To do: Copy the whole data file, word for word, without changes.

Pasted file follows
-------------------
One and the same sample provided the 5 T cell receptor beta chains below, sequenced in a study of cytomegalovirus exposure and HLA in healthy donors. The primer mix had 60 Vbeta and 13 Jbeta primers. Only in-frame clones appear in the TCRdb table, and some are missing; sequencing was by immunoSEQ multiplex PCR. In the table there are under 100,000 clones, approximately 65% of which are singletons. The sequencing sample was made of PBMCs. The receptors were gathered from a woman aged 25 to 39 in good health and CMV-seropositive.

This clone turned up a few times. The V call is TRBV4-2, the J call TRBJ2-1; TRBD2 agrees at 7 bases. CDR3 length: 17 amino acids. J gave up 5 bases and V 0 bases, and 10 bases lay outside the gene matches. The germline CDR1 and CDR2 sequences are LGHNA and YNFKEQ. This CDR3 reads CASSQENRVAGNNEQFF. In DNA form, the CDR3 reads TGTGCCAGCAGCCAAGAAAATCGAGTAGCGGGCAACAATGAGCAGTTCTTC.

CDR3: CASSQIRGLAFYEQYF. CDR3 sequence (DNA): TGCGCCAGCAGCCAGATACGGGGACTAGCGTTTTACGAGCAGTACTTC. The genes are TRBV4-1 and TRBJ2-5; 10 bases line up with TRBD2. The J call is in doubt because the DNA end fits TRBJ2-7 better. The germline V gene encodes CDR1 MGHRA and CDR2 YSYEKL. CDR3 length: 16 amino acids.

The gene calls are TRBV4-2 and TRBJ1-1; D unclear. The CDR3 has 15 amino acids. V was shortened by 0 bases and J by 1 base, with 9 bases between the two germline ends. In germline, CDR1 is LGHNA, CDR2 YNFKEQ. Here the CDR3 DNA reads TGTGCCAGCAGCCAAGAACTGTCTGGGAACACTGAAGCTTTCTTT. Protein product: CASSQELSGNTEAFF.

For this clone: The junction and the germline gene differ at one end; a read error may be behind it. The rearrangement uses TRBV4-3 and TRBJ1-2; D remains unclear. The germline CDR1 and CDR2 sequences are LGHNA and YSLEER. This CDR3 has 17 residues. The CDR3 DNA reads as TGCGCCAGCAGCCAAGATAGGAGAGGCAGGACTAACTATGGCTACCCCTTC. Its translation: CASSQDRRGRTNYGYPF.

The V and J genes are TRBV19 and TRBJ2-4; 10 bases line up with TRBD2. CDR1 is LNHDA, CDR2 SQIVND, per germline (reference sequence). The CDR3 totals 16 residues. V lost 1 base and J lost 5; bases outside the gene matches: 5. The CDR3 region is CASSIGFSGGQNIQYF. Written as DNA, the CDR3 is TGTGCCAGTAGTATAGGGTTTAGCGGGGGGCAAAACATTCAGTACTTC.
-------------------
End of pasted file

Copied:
One and the same sample provided the 5 T cell receptor beta chains below, sequenced in a study of cytomegalovirus exposure and HLA in healthy donors. The primer mix had 60 Vbeta and 13 Jbeta primers. Only in-frame clones appear in the TCRdb table, and some are missing; sequencing was by immunoSEQ multiplex PCR. In the table there are under 100,000 clones, approximately 65% of which are singletons. The sequencing sample was made of PBMCs. The receptors were gathered from a woman aged 25 to 39 in good health and CMV-seropositive.

This clone turned up a few times. The V call is TRBV4-2, the J call TRBJ2-1; TRBD2 agrees at 7 bases. CDR3 length: 17 amino acids. J gave up 5 bases and V 0 bases, and 10 bases lay outside the gene matches. The germline CDR1 and CDR2 sequences are LGHNA and YNFKEQ. This CDR3 reads CASSQENRVAGNNEQFF. In DNA form, the CDR3 reads TGTGCCAGCAGCCAAGAAAATCGAGTAGCGGGCAACAATGAGCAGTTCTTC.

CDR3: CASSQIRGLAFYEQYF. CDR3 sequence (DNA): TGCGCCAGCAGCCAGATACGGGGACTAGCGTTTTACGAGCAGTACTTC. The genes are TRBV4-1 and TRBJ2-5; 10 bases line up with TRBD2. The J call is in doubt because the DNA end fits TRBJ2-7 better. The germline V gene encodes CDR1 MGHRA and CDR2 YSYEKL. CDR3 length: 16 amino acids.

The gene calls are TRBV4-2 and TRBJ1-1; D unclear. The CDR3 has 15 amino acids. V was shortened by 0 bases and J by 1 base, with 9 bases between the two germline ends. In germline, CDR1 is LGHNA, CDR2 YNFKEQ. Here the CDR3 DNA reads TGTGCCAGCAGCCAAGAACTGTCTGGGAACACTGAAGCTTTCTTT. Protein product: CASSQELSGNTEAFF.

For this clone: The junction and the germline gene differ at one end; a read error may be behind it. The rearrangement uses TRBV4-3 and TRBJ1-2; D remains unclear. The germline CDR1 and CDR2 sequences are LGHNA and YSLEER. This CDR3 has 17 residues. The CDR3 DNA reads as TGCGCCAGCAGCCAAGATAGGAGAGGCAGGACTAACTATGGCTACCCCTTC. Its translation: CASSQDRRGRTNYGYPF.

The V and J genes are TRBV19 and TRBJ2-4; 10 bases line up with TRBD2. CDR1 is LNHDA, CDR2 SQIVND, per germline (reference sequence). The CDR3 totals 16 residues. V lost 1 base and J lost 5; bases outside the gene matches: 5. The CDR3 region is CASSIGFSGGQNIQYF. Written as DNA, the CDR3 is TGTGCCAGTAGTATAGGGTTTAGCGGGGGGCAAAACATTCAGTACTTC.